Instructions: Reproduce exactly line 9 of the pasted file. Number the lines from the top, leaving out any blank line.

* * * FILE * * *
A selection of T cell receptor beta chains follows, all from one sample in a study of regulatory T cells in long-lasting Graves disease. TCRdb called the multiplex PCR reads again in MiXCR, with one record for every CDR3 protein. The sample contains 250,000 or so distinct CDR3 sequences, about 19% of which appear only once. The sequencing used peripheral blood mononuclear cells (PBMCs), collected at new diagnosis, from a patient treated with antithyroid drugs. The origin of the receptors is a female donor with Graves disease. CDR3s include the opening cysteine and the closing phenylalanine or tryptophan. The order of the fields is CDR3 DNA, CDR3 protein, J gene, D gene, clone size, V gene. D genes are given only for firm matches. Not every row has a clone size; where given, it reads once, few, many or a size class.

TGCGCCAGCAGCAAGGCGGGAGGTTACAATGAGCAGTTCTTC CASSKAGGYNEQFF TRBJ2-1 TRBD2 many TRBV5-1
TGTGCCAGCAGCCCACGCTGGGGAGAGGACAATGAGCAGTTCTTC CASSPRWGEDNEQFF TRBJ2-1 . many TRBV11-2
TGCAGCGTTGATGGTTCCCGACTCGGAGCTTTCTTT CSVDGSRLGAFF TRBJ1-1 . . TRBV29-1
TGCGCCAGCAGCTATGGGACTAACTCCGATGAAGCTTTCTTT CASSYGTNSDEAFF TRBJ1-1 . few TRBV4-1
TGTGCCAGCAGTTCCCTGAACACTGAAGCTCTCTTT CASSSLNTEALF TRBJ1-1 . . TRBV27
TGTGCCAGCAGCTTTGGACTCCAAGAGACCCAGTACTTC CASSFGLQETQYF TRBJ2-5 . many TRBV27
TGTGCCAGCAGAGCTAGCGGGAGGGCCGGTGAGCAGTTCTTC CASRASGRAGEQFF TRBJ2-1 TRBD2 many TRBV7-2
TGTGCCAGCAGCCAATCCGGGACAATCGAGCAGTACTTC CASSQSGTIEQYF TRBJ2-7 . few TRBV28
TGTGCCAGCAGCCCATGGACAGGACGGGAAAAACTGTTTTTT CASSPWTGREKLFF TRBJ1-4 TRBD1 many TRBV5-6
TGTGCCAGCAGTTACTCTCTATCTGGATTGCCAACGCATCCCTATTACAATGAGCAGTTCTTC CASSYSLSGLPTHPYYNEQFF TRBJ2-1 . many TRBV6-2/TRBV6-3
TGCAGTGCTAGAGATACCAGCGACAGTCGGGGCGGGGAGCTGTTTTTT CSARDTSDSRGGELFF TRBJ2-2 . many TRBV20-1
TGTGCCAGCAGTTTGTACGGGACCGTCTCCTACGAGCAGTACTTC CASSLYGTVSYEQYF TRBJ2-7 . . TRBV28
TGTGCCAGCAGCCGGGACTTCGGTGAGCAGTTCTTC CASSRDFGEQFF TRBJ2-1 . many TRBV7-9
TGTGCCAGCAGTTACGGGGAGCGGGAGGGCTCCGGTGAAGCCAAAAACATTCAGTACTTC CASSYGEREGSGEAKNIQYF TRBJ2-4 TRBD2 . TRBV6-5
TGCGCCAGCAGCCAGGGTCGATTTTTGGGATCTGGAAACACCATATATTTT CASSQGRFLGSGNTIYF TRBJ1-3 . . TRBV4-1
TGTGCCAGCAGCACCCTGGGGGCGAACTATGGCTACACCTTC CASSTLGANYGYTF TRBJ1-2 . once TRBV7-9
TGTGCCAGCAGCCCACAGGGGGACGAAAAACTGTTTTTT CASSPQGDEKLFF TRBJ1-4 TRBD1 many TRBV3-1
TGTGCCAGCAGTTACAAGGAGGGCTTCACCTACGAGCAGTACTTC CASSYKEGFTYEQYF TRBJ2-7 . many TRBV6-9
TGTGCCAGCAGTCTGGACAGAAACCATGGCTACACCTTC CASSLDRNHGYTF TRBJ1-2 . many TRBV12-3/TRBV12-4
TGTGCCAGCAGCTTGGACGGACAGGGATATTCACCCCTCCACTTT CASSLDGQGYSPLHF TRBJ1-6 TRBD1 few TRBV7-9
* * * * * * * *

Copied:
TGTGCCAGCAGCCAATCCGGGACAATCGAGCAGTACTTC CASSQSGTIEQYF TRBJ2-7 . few TRBV28